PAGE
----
The Jamaica Observer published this article on May 17, 2011:
It was nice reading the May 15 article “I think I’m gay but…” The 22-year old Samuel didn’t provide his real name because he still lives in Jamaica where he would no doubt be vulnerable to homophobia.
I am no longer afraid to state my name publicly. I’m on American soil because Jamaicans couldn’t handle the fact that men like me love men so powerfully that we cannot live undercover forever. Gay or straight love, it doesn’t matter. What matters is that love is an embodiment of complex, sweet emotions that cannot be at peace in fear and silence. Love must be freed to shout above every mountaintop.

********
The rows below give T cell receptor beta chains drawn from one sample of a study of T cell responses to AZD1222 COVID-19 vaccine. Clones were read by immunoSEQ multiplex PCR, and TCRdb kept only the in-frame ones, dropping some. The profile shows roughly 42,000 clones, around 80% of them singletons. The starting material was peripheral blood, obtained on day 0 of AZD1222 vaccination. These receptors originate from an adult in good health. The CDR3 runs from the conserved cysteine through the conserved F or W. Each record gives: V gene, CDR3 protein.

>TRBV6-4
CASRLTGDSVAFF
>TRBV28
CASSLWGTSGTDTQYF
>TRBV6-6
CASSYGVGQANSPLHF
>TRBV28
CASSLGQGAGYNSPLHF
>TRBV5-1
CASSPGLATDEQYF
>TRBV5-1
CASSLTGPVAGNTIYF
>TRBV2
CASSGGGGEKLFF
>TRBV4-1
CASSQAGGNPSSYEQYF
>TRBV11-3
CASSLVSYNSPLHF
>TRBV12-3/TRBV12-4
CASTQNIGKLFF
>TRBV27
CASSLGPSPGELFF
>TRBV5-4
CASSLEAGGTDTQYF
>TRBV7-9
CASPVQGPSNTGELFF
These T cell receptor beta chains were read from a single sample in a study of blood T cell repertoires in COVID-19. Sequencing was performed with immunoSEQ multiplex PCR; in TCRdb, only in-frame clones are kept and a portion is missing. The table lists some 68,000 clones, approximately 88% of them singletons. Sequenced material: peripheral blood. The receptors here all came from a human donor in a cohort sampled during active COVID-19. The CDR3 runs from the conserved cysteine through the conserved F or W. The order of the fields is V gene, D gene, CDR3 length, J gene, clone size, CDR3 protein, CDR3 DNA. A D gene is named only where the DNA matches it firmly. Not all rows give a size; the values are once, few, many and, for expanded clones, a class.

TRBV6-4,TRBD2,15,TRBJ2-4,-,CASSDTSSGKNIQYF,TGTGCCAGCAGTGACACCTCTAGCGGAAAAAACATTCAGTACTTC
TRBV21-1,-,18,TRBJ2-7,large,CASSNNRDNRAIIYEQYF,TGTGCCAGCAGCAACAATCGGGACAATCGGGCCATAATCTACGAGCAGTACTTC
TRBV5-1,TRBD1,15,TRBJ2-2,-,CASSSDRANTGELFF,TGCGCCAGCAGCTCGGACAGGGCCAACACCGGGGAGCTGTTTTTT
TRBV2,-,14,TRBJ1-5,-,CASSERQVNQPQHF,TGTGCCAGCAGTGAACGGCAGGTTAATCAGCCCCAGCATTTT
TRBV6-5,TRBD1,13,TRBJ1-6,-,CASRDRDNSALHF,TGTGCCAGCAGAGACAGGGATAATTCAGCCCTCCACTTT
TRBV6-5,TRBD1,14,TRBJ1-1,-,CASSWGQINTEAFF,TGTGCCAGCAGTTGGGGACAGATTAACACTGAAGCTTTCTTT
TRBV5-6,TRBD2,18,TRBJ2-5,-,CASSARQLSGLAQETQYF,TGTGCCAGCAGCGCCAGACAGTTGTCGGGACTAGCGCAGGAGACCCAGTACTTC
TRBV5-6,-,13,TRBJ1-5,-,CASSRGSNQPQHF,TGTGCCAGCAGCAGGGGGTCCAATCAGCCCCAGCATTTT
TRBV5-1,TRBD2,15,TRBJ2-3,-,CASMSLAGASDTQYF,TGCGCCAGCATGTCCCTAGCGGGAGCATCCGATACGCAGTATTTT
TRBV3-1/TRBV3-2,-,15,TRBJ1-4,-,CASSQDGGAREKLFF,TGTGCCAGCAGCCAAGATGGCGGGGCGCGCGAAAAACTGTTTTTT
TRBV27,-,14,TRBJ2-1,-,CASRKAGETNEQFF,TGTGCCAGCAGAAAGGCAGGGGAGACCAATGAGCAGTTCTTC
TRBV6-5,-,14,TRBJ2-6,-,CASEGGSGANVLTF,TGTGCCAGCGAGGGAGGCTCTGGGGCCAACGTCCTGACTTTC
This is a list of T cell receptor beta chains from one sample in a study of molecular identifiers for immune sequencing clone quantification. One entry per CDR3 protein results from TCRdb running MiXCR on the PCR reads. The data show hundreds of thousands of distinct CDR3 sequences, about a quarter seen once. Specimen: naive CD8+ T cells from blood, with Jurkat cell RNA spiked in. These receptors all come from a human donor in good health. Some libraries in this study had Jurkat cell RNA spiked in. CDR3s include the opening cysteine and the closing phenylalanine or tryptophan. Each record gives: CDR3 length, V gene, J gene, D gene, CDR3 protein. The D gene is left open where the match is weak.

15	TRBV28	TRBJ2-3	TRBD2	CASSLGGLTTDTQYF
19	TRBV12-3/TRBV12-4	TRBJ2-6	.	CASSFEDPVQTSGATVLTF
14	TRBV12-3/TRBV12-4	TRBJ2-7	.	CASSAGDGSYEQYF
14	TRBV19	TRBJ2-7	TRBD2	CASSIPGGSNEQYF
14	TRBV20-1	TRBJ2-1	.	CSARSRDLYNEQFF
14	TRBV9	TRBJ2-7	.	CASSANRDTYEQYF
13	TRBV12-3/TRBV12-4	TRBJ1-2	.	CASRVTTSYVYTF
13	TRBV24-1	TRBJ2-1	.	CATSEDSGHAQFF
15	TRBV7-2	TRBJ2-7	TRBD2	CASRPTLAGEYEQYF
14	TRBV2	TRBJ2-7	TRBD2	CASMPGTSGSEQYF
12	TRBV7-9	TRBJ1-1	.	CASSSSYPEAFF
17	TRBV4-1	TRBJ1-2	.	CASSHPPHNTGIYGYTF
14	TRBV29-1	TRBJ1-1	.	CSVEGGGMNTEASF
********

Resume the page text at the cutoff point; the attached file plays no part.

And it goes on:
I write this as an affirmation that gayness, in many respects, is formed from the early years. We don’t need psychiatrists or folks with degrees to tell us that. Enough queers across the world have been sharing this same testimony every day.
From I was about 10 years old, I knew I was gay. I used Bible scriptures to knock that nonsense out of my head. From Holiness, to Church of God to Pentecost church, I sang and prayed and spoke in tongues asking heaven for a deliverance from homosexuality. All alone I carried this burden. I felt shut out of heaven. I was rejected by family, friends and strangers on earth. I felt isolated from my own self. Indeed, I am now at peace with myself, with the world, without religion.
Samuel echoed a statement that folks don’t have to be having sex to be gay. As long as they feel mostly gay, then they are gay. Nobody queries the sexuality of a priest or a nun or an old virgin who is still waiting for marriage before sex. We all automatically assume they are straight.